Switch to English Language Passer en langue française Omschakelen naar Nederlandse Taal Wechseln Sie zu deutschen Sprache Passa alla lingua italiana
Members: 70,219   Posts: 1,532,222   Online: 831
      
Page 6 of 8 FirstFirst 12345678 LastLast
Results 51 to 60 of 77

Thread: Chemistry 101

  1. #51

    Join Date
    Jul 2010
    Location
    Southern USA
    Shooter
    Multi Format
    Posts
    3,769
    Quote Originally Posted by RPippin View Post
    I now always wear nitrale gloves when woking with developers, but sometimes they get into the glove on one hand
    You might try using a barrier cream on your hands before putting on the gloves. There are two types, one for working with water and the other for oil based products. You want the former type. I got mine at the local pharmacy.

    I am allergic to phenylenediamine and some color developing agents. Once you become sensitized to one developing agent you often become cross-sensitized for other ones. This is why I always discourage people from using ppd based developers. IMO, this developing agent is not necessary for todays finer grained emulsions.

    A researcher in organic mercury compounds died a few years ago. She thought that her gloves would protect her and didn't immediately remove them after a sihgle drop of methyl mercury contacted one of them.
    Last edited by Gerald C Koch; 09-30-2011 at 02:36 PM. Click to view previous post history.
    A rock pile ceases to be a rock pile the moment a single man contemplates it, bearing within him the image of a cathedral.

    ~Antoine de Saint-Exupery

  2. #52
    Roger Cole's Avatar
    Join Date
    Jan 2011
    Location
    Suburbs of Atlanta, GA USA
    Shooter
    Multi Format
    Posts
    3,835
    How many people make their own emulsion? Clearly some do, and some of those have little knowledge and even less sense. How many people are working with methyl mercury, or even mercury salts for intensifiers nowadays?

    That, I guess, was my point. Things like not adding water to acid we should know, granted, and using gloves for some stuff. Mask for mixing some powders. Other than that my darkroom chemistry is limited to "open a can of XXX developer...add to Y amount of water while stirring until dissolved, then add water to make Z.." or, at most, well tested published formula using the usual ingredients. I might use more or less sulphite or Kbr or benzotriazole than called for to tweak the results a bit but that's about it. For people doing no more than this it's no more hazardous than working with the stuff under the kitchen sink, as someone said - maybe less so. That requires care but should be a level of care we are all used to.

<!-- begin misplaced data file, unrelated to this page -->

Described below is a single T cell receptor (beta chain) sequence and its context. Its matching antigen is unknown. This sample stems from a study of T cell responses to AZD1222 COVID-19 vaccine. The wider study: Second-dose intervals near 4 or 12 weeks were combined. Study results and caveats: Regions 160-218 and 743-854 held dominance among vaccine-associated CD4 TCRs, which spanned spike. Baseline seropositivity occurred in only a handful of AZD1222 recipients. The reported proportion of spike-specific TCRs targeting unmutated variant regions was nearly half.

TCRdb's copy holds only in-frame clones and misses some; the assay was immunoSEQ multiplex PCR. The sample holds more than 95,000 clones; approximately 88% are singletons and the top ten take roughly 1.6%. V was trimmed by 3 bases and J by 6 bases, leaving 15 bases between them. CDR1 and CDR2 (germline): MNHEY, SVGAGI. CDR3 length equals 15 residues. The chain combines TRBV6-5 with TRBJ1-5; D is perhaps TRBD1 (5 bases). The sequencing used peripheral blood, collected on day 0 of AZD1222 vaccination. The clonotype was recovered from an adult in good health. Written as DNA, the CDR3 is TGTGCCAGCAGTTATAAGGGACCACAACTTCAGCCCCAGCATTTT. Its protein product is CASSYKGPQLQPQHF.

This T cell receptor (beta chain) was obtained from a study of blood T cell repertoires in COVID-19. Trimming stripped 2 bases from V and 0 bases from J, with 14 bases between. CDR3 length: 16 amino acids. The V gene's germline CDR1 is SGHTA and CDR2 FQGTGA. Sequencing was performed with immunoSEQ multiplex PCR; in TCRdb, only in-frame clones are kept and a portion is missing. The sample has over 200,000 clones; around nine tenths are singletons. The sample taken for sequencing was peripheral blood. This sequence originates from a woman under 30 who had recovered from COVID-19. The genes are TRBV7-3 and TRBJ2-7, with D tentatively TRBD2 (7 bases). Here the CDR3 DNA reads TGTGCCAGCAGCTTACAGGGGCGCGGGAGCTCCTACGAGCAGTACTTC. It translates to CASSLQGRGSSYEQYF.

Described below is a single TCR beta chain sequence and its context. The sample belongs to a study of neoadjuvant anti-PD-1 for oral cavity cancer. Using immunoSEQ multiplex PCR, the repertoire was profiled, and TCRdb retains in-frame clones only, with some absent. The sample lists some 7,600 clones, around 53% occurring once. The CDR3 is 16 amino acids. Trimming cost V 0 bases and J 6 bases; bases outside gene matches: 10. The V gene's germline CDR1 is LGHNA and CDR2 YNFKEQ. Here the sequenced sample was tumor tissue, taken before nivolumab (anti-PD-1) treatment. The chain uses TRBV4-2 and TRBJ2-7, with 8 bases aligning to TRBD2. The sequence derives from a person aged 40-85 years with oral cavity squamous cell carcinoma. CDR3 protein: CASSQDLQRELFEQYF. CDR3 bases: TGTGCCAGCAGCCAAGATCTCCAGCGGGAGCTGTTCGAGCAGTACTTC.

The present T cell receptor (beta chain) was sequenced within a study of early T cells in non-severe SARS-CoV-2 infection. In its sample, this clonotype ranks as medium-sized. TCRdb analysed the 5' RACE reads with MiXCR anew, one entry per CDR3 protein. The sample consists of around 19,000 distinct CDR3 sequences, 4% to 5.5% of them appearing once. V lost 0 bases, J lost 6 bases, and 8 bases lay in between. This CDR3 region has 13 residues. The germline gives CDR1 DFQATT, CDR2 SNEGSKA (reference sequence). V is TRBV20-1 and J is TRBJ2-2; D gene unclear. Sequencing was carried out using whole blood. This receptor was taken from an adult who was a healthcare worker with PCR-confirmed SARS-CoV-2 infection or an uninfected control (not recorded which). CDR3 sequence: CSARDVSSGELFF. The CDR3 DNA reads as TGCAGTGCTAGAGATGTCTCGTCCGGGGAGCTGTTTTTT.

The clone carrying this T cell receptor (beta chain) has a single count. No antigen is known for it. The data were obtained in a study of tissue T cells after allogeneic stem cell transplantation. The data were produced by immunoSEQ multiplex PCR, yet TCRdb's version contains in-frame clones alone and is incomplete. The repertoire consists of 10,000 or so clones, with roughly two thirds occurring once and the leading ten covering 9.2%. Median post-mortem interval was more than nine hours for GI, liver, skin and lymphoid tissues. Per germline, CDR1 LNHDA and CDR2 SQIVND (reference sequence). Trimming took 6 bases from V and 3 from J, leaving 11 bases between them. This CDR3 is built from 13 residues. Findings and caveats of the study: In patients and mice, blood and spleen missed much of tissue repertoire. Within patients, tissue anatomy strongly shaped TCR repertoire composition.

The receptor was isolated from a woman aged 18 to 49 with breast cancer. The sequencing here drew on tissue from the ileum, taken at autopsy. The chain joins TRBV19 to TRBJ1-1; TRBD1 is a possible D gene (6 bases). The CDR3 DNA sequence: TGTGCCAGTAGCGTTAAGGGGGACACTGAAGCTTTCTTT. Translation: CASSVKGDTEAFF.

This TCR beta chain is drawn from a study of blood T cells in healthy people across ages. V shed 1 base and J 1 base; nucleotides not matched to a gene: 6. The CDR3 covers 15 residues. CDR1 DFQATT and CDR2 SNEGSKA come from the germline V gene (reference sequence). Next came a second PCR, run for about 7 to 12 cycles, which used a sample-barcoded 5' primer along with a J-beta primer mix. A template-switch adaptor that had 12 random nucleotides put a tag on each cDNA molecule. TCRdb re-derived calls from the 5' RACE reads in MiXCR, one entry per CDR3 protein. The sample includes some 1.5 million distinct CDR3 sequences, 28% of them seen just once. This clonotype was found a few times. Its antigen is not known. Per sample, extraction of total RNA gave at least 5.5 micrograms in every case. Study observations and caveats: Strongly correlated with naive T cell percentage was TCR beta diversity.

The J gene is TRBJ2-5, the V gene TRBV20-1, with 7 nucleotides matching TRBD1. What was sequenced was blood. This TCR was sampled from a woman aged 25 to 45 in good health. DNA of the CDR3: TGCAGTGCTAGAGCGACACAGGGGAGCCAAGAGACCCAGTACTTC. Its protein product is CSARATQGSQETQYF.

If you're messing with some of this other stuff without thoroughly researching what you're doing then, yeah, you're a Darwin award waiting to happen and these warnings are justified.

  3. #53
    RPippin's Avatar
    Join Date
    Apr 2008
    Location
    Charlottesville Virginia
    Shooter
    Multi Format
    Posts
    276
    Images
    75
    Who was this guy Darwin? And how do I get one of those awards?

  4. #54
    Athiril's Avatar
    Join Date
    Feb 2009
    Location
    Melbourne, Vic, Australia
    Shooter
    Medium Format
    Posts
    2,496
    Images
    28
    Quote Originally Posted by Photo Engineer View Post
    There are several emulsion formulas floating around on the internet that were compiled by amateurs who know no chemistry. These in particular refer to making an acidified emulsion which uses citric acid during the make, and then which calls for ethyl alcohol to reduce bubbles or to aid in coating the emulsion. Well, this combination of Silver Nitrate, Citric Acid and either Methyl or Ethyl Alcohol is a route to disaster. Under the right conditions, it can form an explosive mixture! That is why I do not use acid in unwashed emulsions and why I use i-Propyl Alcohol.

    Now, how many knew that one? Of course I am not aware of any explosions by this route, but then why take the chance. OTOH, maybe we have not heard from people who have had explosions from this reaction as they cannot report their experience to us!

    PE
    I knew about citrates and explosives... it's anhydrous form in the baking section is had for very cheap at the supermarket.

  5. #55
    Athiril's Avatar
    Join Date
    Feb 2009
    Location
    Melbourne, Vic, Australia
    Shooter
    Medium Format
    Posts
    2,496
    Images
    28